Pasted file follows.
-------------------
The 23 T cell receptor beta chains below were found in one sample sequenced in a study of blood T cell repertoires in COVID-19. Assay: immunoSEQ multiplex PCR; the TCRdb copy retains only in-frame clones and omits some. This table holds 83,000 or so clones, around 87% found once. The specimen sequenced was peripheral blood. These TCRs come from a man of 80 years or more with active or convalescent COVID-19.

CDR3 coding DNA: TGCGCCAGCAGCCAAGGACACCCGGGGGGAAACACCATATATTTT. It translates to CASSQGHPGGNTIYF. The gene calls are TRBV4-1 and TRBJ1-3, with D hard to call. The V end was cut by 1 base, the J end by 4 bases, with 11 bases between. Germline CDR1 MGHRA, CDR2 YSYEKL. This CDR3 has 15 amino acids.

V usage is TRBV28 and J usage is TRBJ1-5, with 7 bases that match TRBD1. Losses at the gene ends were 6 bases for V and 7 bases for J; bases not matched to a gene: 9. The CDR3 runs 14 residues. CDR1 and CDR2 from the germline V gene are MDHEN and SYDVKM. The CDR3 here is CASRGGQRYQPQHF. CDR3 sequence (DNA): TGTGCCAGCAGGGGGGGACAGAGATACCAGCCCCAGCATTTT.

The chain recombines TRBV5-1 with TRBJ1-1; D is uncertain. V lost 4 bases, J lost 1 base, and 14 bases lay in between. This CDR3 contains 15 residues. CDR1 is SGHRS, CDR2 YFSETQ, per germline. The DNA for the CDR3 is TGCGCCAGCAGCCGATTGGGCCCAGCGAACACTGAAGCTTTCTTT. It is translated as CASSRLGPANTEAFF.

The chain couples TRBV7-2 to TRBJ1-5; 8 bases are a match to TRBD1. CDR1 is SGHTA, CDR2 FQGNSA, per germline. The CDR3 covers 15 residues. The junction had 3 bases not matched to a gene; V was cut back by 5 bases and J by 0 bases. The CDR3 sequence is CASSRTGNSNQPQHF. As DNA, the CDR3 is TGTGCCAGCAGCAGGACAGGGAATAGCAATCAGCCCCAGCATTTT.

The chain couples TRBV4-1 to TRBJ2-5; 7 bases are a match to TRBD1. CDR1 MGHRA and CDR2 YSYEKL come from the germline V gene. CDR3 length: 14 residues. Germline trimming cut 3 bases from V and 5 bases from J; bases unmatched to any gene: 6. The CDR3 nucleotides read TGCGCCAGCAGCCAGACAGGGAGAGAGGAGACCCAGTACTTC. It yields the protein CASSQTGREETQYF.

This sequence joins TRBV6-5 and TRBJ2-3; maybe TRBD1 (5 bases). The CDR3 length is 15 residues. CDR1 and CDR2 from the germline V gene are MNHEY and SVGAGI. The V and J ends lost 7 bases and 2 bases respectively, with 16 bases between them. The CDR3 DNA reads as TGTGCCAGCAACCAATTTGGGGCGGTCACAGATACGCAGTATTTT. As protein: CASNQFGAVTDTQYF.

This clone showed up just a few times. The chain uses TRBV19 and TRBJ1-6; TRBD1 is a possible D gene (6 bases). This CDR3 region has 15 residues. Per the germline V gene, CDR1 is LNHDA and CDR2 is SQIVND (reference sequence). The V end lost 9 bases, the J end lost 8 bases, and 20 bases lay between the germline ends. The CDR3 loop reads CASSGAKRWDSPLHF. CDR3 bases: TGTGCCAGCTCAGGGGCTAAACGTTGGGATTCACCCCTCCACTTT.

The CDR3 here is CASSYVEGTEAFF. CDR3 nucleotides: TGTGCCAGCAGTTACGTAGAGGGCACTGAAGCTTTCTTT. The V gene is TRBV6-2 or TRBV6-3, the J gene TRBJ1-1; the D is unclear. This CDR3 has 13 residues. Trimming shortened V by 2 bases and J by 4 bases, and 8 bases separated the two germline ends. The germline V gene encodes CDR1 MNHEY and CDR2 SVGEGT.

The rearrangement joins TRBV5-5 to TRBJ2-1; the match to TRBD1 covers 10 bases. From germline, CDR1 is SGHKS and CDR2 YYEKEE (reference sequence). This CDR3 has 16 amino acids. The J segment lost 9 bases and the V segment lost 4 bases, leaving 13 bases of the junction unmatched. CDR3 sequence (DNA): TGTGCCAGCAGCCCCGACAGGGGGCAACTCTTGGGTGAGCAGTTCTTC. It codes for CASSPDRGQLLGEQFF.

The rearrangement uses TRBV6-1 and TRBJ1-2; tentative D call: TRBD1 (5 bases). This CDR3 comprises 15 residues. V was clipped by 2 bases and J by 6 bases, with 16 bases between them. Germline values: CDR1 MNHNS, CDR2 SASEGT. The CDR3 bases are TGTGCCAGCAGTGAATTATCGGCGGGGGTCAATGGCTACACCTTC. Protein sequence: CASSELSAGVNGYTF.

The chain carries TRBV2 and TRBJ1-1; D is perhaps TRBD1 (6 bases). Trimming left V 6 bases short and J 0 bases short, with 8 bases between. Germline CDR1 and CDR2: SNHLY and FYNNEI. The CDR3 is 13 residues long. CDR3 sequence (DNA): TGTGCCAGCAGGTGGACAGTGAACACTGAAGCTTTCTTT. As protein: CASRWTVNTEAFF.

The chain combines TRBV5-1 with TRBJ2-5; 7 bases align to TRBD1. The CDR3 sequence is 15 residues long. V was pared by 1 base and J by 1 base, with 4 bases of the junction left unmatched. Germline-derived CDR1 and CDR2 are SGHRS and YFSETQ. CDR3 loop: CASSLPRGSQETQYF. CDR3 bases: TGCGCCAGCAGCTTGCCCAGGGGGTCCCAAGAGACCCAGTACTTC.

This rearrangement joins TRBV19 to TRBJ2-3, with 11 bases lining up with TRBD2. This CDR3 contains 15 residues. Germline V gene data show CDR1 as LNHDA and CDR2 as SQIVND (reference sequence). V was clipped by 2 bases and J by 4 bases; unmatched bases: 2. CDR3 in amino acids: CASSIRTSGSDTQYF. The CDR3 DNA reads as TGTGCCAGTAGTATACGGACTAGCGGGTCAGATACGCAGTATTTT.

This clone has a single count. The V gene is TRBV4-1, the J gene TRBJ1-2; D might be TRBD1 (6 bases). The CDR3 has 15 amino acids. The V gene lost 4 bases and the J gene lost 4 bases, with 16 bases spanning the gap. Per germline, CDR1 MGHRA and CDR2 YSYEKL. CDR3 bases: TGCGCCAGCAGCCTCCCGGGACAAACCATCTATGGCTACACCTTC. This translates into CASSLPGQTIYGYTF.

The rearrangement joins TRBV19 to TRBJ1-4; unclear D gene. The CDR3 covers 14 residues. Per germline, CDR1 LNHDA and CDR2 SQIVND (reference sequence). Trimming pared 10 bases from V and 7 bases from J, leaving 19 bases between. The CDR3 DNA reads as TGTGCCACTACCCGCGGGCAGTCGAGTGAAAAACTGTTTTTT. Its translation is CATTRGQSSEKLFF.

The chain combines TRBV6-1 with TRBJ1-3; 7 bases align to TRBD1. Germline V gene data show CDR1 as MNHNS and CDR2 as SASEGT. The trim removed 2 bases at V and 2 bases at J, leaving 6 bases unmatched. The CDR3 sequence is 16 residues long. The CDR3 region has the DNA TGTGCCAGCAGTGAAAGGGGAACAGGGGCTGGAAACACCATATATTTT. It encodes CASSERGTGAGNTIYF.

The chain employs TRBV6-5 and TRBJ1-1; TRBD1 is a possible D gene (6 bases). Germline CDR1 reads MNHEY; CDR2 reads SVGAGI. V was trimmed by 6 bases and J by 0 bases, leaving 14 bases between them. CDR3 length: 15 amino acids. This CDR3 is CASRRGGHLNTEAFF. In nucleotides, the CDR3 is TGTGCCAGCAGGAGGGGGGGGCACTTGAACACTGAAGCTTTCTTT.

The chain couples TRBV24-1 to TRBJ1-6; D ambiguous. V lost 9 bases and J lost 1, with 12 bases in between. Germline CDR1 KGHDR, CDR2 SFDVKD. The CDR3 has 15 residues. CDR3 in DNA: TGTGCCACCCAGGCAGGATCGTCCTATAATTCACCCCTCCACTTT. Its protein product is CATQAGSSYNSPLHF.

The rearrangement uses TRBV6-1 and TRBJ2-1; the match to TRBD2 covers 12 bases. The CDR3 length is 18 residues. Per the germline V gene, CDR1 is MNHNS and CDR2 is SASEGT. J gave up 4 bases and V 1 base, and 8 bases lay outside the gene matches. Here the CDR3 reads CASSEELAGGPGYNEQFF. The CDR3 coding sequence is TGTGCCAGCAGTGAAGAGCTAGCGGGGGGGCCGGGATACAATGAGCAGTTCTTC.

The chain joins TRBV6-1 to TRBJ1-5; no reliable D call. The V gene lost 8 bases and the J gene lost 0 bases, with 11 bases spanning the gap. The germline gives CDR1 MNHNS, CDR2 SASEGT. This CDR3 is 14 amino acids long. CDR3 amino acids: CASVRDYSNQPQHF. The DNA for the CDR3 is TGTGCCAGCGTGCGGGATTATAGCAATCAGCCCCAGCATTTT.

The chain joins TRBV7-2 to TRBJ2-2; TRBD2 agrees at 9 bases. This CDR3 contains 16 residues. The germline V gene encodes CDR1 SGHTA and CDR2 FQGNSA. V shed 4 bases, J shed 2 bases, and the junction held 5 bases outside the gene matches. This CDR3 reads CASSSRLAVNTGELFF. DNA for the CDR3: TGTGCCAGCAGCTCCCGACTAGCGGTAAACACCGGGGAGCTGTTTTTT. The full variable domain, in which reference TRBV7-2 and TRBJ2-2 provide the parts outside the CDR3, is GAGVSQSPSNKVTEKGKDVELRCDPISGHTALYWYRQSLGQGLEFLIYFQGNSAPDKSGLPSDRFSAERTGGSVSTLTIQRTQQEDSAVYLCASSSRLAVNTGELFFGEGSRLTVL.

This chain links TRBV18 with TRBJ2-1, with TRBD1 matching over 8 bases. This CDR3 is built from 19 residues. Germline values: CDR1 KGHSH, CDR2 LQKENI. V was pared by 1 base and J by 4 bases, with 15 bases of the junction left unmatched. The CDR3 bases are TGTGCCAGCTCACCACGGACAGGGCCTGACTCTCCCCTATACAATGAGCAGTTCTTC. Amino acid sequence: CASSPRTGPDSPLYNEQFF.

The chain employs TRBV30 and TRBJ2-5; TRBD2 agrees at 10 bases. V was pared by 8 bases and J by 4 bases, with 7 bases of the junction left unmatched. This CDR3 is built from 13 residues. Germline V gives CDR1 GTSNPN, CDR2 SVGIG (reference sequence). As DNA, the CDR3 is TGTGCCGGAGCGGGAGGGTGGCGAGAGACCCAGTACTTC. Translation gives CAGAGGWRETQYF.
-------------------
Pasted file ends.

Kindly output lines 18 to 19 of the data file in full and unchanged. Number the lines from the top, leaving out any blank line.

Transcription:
The chain employs TRBV6-5 and TRBJ1-1; TRBD1 is a possible D gene (6 bases). Germline CDR1 reads MNHEY; CDR2 reads SVGAGI. V was trimmed by 6 bases and J by 0 bases, leaving 14 bases between them. CDR3 length: 15 amino acids. This CDR3 is CASRRGGHLNTEAFF. In nucleotides, the CDR3 is TGTGCCAGCAGGAGGGGGGGGCACTTGAACACTGAAGCTTTCTTT.

The chain couples TRBV24-1 to TRBJ1-6; D ambiguous. V lost 9 bases and J lost 1, with 12 bases in between. Germline CDR1 KGHDR, CDR2 SFDVKD. The CDR3 has 15 residues. CDR3 in DNA: TGTGCCACCCAGGCAGGATCGTCCTATAATTCACCCCTCCACTTT. Its protein product is CATQAGSSYNSPLHF.